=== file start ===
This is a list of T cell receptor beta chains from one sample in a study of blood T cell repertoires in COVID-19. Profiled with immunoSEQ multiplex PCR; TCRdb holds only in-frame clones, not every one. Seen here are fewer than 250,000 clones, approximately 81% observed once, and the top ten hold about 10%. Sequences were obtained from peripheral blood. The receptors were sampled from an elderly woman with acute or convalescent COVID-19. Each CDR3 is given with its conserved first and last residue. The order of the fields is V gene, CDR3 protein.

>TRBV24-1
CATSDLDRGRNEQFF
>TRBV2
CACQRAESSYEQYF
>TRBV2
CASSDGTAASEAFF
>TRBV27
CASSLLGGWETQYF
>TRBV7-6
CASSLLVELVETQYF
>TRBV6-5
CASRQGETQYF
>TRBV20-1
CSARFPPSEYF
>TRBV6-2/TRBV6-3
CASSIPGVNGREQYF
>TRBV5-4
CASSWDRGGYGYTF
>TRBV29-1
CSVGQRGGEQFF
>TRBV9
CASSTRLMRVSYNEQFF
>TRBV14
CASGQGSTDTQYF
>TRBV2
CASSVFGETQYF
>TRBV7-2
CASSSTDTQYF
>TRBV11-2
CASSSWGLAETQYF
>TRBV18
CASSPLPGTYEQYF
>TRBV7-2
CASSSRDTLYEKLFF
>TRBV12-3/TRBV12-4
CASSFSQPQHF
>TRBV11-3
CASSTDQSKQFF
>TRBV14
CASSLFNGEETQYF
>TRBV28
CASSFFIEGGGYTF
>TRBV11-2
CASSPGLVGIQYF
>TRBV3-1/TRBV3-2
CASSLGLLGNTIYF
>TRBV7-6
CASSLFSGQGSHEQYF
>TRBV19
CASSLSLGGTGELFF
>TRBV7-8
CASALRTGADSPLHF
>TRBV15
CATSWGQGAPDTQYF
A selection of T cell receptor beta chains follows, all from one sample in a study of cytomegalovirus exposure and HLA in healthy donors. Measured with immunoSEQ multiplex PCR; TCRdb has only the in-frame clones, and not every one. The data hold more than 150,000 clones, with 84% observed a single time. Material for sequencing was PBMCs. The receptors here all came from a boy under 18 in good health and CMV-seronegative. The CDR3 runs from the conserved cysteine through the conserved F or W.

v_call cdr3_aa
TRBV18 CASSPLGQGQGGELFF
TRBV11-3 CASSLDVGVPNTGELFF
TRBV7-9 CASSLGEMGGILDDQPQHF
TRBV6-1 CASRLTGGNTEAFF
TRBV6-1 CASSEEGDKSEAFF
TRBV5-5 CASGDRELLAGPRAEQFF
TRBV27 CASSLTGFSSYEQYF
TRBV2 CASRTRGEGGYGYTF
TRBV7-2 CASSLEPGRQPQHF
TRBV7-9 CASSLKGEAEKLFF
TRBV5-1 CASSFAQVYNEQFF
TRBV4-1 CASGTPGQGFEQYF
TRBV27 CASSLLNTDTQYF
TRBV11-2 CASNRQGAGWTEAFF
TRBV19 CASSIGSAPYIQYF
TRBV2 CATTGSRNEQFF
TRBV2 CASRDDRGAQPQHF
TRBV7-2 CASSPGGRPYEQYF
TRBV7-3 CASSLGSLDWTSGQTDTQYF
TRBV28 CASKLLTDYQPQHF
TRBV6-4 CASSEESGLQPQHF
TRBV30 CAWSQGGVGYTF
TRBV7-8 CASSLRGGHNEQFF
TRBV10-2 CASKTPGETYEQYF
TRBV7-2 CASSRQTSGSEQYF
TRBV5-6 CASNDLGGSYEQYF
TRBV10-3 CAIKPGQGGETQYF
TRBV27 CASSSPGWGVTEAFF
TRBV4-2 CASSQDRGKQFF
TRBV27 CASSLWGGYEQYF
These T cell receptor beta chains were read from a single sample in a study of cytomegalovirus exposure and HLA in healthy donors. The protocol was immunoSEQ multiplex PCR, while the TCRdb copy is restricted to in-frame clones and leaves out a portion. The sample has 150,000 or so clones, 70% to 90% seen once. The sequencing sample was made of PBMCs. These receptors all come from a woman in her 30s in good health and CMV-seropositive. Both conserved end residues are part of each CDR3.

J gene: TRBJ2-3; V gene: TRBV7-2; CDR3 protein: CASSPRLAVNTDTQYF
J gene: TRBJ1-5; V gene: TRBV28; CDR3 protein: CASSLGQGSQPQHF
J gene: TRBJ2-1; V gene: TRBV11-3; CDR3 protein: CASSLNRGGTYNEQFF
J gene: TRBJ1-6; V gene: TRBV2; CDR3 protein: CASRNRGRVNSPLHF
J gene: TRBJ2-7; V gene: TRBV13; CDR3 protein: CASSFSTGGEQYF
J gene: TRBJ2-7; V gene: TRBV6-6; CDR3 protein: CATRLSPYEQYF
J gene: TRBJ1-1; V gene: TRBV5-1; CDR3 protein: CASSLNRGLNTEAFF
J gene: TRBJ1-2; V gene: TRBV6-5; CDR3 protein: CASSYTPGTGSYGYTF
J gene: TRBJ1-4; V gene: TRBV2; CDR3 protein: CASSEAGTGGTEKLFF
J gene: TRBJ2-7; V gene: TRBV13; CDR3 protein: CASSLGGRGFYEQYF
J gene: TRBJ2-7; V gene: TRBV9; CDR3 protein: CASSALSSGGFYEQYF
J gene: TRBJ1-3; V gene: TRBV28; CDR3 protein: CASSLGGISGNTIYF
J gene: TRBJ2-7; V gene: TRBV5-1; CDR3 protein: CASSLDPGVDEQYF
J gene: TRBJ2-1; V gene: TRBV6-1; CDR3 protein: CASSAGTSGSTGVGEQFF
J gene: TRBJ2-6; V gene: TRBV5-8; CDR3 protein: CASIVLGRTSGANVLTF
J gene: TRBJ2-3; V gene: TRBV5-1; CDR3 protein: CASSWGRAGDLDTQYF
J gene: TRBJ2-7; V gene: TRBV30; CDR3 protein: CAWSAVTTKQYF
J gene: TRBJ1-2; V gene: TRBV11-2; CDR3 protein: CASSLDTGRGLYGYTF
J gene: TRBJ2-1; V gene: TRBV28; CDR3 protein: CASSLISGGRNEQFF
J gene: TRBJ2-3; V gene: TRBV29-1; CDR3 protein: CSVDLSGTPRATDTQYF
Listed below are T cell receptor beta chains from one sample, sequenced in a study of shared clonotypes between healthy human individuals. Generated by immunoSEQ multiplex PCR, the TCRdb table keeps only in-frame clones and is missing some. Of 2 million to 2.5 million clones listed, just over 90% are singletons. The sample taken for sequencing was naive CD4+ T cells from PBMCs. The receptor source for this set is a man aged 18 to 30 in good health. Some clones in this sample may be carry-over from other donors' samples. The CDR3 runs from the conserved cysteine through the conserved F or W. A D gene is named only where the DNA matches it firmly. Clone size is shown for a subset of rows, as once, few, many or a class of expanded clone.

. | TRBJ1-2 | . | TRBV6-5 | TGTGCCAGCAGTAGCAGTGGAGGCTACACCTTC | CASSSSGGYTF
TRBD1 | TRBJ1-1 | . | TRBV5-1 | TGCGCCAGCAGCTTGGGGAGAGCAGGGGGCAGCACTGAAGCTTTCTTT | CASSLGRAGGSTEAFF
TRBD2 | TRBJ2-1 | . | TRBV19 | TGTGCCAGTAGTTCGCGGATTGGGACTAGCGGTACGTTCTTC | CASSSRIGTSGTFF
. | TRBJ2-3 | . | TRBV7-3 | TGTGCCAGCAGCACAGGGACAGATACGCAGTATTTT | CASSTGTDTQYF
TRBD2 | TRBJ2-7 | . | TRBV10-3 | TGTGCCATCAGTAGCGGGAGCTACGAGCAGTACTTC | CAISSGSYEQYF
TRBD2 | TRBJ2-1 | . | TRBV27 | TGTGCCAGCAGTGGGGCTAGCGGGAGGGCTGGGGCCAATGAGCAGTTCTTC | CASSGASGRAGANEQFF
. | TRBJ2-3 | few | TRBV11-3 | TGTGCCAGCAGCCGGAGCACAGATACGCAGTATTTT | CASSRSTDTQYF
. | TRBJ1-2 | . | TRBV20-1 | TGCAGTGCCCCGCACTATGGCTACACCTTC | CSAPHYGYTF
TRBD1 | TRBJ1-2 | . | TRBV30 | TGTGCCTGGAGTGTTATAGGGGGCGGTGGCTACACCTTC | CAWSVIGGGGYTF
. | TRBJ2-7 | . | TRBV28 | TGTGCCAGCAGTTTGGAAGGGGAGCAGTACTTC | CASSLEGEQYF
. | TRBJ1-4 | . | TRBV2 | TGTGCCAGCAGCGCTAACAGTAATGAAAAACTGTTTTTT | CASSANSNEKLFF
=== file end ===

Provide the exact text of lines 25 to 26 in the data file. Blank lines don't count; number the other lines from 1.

CASGQGSTDTQYF
>TRBV2